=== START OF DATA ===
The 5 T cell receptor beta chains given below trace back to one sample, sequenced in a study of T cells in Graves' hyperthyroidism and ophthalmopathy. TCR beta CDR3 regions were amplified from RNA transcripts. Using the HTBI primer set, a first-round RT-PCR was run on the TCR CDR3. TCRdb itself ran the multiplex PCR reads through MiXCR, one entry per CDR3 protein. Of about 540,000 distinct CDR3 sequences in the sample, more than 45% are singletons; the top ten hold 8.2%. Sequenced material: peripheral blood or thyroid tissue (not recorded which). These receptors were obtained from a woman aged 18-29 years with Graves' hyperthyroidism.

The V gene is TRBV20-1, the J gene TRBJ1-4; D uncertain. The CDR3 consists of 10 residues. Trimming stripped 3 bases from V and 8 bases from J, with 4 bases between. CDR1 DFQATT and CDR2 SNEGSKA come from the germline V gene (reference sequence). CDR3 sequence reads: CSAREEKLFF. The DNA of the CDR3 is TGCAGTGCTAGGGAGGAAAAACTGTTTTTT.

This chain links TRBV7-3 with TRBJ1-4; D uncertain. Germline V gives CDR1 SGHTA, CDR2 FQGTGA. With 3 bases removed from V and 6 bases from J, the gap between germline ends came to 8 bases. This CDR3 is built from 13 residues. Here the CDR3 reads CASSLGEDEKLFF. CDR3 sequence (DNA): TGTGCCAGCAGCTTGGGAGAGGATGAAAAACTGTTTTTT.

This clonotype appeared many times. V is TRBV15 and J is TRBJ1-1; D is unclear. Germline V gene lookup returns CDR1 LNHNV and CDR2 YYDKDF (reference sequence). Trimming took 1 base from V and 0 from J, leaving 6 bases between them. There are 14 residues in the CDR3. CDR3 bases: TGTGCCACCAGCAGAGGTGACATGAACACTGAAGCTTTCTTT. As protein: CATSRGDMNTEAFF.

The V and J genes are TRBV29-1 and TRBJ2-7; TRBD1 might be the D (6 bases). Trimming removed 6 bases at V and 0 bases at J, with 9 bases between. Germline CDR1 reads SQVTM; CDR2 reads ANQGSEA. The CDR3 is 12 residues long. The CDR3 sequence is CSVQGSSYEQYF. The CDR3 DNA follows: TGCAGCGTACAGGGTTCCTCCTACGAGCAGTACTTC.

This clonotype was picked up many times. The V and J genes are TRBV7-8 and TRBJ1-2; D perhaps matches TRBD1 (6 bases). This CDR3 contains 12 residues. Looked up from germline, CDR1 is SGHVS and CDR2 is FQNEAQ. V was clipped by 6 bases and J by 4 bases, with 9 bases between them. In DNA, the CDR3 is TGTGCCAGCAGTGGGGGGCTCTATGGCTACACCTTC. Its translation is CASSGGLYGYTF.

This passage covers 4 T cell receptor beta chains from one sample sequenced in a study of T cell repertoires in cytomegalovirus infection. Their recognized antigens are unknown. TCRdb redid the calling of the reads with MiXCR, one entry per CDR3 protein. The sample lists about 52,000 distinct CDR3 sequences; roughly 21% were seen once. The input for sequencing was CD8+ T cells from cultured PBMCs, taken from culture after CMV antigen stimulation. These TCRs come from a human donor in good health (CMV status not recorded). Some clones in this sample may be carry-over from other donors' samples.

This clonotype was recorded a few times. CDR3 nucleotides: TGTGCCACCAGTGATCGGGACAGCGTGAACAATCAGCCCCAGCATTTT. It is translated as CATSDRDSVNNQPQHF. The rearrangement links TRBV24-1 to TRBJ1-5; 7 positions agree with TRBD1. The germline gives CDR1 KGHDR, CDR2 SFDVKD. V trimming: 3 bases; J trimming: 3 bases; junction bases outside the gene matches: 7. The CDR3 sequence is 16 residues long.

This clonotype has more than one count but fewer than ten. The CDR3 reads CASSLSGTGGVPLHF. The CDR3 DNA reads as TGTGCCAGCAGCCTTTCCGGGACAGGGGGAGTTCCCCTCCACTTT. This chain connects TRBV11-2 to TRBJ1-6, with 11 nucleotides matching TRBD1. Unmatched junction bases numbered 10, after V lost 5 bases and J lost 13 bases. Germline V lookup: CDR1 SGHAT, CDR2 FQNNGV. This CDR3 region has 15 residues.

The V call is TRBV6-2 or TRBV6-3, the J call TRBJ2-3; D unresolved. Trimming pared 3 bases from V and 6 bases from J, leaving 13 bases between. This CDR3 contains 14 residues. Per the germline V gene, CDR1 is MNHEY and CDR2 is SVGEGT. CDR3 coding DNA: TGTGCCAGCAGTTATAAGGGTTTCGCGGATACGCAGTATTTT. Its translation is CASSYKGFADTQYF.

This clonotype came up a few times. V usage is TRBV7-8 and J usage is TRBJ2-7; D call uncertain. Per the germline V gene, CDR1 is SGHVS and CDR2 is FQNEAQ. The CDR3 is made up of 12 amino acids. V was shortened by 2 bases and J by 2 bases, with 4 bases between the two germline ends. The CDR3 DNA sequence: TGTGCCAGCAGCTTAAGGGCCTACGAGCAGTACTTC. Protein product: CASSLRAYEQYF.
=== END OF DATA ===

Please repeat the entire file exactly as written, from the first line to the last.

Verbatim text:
The 5 T cell receptor beta chains given below trace back to one sample, sequenced in a study of T cells in Graves' hyperthyroidism and ophthalmopathy. TCR beta CDR3 regions were amplified from RNA transcripts. Using the HTBI primer set, a first-round RT-PCR was run on the TCR CDR3. TCRdb itself ran the multiplex PCR reads through MiXCR, one entry per CDR3 protein. Of about 540,000 distinct CDR3 sequences in the sample, more than 45% are singletons; the top ten hold 8.2%. Sequenced material: peripheral blood or thyroid tissue (not recorded which). These receptors were obtained from a woman aged 18-29 years with Graves' hyperthyroidism.

The V gene is TRBV20-1, the J gene TRBJ1-4; D uncertain. The CDR3 consists of 10 residues. Trimming stripped 3 bases from V and 8 bases from J, with 4 bases between. CDR1 DFQATT and CDR2 SNEGSKA come from the germline V gene (reference sequence). CDR3 sequence reads: CSAREEKLFF. The DNA of the CDR3 is TGCAGTGCTAGGGAGGAAAAACTGTTTTTT.

This chain links TRBV7-3 with TRBJ1-4; D uncertain. Germline V gives CDR1 SGHTA, CDR2 FQGTGA. With 3 bases removed from V and 6 bases from J, the gap between germline ends came to 8 bases. This CDR3 is built from 13 residues. Here the CDR3 reads CASSLGEDEKLFF. CDR3 sequence (DNA): TGTGCCAGCAGCTTGGGAGAGGATGAAAAACTGTTTTTT.

This clonotype appeared many times. V is TRBV15 and J is TRBJ1-1; D is unclear. Germline V gene lookup returns CDR1 LNHNV and CDR2 YYDKDF (reference sequence). Trimming took 1 base from V and 0 from J, leaving 6 bases between them. There are 14 residues in the CDR3. CDR3 bases: TGTGCCACCAGCAGAGGTGACATGAACACTGAAGCTTTCTTT. As protein: CATSRGDMNTEAFF.

The V and J genes are TRBV29-1 and TRBJ2-7; TRBD1 might be the D (6 bases). Trimming removed 6 bases at V and 0 bases at J, with 9 bases between. Germline CDR1 reads SQVTM; CDR2 reads ANQGSEA. The CDR3 is 12 residues long. The CDR3 sequence is CSVQGSSYEQYF. The CDR3 DNA follows: TGCAGCGTACAGGGTTCCTCCTACGAGCAGTACTTC.

This clonotype was picked up many times. The V and J genes are TRBV7-8 and TRBJ1-2; D perhaps matches TRBD1 (6 bases). This CDR3 contains 12 residues. Looked up from germline, CDR1 is SGHVS and CDR2 is FQNEAQ. V was clipped by 6 bases and J by 4 bases, with 9 bases between them. In DNA, the CDR3 is TGTGCCAGCAGTGGGGGGCTCTATGGCTACACCTTC. Its translation is CASSGGLYGYTF.

This passage covers 4 T cell receptor beta chains from one sample sequenced in a study of T cell repertoires in cytomegalovirus infection. Their recognized antigens are unknown. TCRdb redid the calling of the reads with MiXCR, one entry per CDR3 protein. The sample lists about 52,000 distinct CDR3 sequences; roughly 21% were seen once. The input for sequencing was CD8+ T cells from cultured PBMCs, taken from culture after CMV antigen stimulation. These TCRs come from a human donor in good health (CMV status not recorded). Some clones in this sample may be carry-over from other donors' samples.

This clonotype was recorded a few times. CDR3 nucleotides: TGTGCCACCAGTGATCGGGACAGCGTGAACAATCAGCCCCAGCATTTT. It is translated as CATSDRDSVNNQPQHF. The rearrangement links TRBV24-1 to TRBJ1-5; 7 positions agree with TRBD1. The germline gives CDR1 KGHDR, CDR2 SFDVKD. V trimming: 3 bases; J trimming: 3 bases; junction bases outside the gene matches: 7. The CDR3 sequence is 16 residues long.

This clonotype has more than one count but fewer than ten. The CDR3 reads CASSLSGTGGVPLHF. The CDR3 DNA reads as TGTGCCAGCAGCCTTTCCGGGACAGGGGGAGTTCCCCTCCACTTT. This chain connects TRBV11-2 to TRBJ1-6, with 11 nucleotides matching TRBD1. Unmatched junction bases numbered 10, after V lost 5 bases and J lost 13 bases. Germline V lookup: CDR1 SGHAT, CDR2 FQNNGV. This CDR3 region has 15 residues.

The V call is TRBV6-2 or TRBV6-3, the J call TRBJ2-3; D unresolved. Trimming pared 3 bases from V and 6 bases from J, leaving 13 bases between. This CDR3 contains 14 residues. Per the germline V gene, CDR1 is MNHEY and CDR2 is SVGEGT. CDR3 coding DNA: TGTGCCAGCAGTTATAAGGGTTTCGCGGATACGCAGTATTTT. Its translation is CASSYKGFADTQYF.

This clonotype came up a few times. V usage is TRBV7-8 and J usage is TRBJ2-7; D call uncertain. Per the germline V gene, CDR1 is SGHVS and CDR2 is FQNEAQ. The CDR3 is made up of 12 amino acids. V was shortened by 2 bases and J by 2 bases, with 4 bases between the two germline ends. The CDR3 DNA sequence: TGTGCCAGCAGCTTAAGGGCCTACGAGCAGTACTTC. Protein product: CASSLRAYEQYF.